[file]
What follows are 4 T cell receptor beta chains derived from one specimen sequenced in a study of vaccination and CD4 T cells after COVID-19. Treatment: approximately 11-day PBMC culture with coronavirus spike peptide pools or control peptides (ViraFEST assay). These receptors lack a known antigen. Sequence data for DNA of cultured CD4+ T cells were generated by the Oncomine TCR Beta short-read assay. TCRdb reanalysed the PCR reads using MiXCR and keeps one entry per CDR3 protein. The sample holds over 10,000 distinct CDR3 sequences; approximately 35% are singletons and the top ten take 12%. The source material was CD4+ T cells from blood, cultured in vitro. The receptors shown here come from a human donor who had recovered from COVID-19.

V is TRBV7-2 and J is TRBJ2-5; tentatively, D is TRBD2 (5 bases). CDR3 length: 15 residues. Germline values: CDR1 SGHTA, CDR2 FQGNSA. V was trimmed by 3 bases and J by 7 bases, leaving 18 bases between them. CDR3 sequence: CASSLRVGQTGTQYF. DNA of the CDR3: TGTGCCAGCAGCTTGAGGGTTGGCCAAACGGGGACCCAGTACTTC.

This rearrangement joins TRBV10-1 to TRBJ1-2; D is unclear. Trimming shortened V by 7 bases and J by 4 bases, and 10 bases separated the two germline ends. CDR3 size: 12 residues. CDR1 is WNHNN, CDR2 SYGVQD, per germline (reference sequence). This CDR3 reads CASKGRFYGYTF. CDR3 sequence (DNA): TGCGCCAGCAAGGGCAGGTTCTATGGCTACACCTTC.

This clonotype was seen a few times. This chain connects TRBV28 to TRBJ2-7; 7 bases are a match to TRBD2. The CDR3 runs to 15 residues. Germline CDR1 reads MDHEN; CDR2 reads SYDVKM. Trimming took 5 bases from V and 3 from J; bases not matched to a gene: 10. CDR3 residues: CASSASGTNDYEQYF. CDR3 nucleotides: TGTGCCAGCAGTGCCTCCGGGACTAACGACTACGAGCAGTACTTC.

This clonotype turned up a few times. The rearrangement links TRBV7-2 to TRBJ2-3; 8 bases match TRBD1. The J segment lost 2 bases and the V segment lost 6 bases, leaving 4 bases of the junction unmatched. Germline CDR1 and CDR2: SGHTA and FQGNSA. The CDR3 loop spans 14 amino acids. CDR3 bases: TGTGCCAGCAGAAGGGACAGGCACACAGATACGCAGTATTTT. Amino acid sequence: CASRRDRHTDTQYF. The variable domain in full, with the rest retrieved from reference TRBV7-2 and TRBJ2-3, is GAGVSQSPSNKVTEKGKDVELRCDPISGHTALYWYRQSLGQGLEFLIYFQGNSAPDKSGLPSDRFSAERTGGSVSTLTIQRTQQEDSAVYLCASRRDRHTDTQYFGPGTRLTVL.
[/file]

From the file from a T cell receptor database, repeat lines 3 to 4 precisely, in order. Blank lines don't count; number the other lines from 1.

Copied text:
This rearrangement joins TRBV10-1 to TRBJ1-2; D is unclear. Trimming shortened V by 7 bases and J by 4 bases, and 10 bases separated the two germline ends. CDR3 size: 12 residues. CDR1 is WNHNN, CDR2 SYGVQD, per germline (reference sequence). This CDR3 reads CASKGRFYGYTF. CDR3 sequence (DNA): TGCGCCAGCAAGGGCAGGTTCTATGGCTACACCTTC.

This clonotype was seen a few times. This chain connects TRBV28 to TRBJ2-7; 7 bases are a match to TRBD2. The CDR3 runs to 15 residues. Germline CDR1 reads MDHEN; CDR2 reads SYDVKM. Trimming took 5 bases from V and 3 from J; bases not matched to a gene: 10. CDR3 residues: CASSASGTNDYEQYF. CDR3 nucleotides: TGTGCCAGCAGTGCCTCCGGGACTAACGACTACGAGCAGTACTTC.